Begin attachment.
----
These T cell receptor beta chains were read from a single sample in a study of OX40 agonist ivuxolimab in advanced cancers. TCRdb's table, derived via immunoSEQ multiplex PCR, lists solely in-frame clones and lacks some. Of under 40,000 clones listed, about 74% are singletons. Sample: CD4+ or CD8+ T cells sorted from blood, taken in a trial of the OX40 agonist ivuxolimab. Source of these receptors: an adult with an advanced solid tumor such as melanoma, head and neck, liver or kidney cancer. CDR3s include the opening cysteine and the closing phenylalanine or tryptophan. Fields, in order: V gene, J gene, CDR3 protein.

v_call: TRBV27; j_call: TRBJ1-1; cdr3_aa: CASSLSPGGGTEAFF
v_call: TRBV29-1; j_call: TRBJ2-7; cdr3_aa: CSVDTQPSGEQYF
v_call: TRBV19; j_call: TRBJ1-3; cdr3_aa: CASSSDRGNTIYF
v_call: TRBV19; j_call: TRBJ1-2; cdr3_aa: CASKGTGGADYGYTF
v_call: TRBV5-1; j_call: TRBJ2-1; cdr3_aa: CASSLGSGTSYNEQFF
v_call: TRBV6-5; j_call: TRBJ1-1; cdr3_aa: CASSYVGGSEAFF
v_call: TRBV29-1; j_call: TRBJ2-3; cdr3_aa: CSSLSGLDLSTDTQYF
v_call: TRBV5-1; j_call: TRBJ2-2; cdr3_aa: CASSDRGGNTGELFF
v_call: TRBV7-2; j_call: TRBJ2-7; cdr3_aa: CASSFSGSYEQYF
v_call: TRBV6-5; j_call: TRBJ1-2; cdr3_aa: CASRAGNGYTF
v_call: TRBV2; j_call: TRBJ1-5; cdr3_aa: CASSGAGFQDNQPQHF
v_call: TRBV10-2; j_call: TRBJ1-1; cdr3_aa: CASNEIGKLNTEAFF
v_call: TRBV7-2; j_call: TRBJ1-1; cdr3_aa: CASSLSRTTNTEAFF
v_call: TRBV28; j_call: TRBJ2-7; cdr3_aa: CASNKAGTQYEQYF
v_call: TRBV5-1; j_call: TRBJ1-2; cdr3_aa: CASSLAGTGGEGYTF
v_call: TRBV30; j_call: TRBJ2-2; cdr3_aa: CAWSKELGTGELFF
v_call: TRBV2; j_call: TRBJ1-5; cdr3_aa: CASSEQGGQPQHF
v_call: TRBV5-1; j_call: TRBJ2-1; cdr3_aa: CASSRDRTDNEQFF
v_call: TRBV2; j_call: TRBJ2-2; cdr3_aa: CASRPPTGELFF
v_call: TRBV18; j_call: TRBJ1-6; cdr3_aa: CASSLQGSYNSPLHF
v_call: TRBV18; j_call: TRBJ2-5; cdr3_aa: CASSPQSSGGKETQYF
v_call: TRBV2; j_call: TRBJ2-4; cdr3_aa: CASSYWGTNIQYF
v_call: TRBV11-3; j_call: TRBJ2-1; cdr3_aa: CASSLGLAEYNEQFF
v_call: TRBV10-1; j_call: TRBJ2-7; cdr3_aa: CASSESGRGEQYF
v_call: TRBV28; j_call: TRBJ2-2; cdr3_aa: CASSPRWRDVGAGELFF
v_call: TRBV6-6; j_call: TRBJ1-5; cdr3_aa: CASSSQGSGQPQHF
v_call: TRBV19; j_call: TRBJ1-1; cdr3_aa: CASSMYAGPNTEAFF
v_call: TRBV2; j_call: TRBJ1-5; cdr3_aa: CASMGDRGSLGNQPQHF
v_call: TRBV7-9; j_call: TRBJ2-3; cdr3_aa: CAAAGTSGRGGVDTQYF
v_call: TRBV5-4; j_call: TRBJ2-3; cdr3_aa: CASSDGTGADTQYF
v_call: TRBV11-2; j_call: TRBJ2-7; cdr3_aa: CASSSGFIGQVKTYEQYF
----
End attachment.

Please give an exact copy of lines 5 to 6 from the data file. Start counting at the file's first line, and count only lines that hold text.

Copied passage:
v_call: TRBV19; j_call: TRBJ1-2; cdr3_aa: CASKGTGGADYGYTF
v_call: TRBV5-1; j_call: TRBJ2-1; cdr3_aa: CASSLGSGTSYNEQFF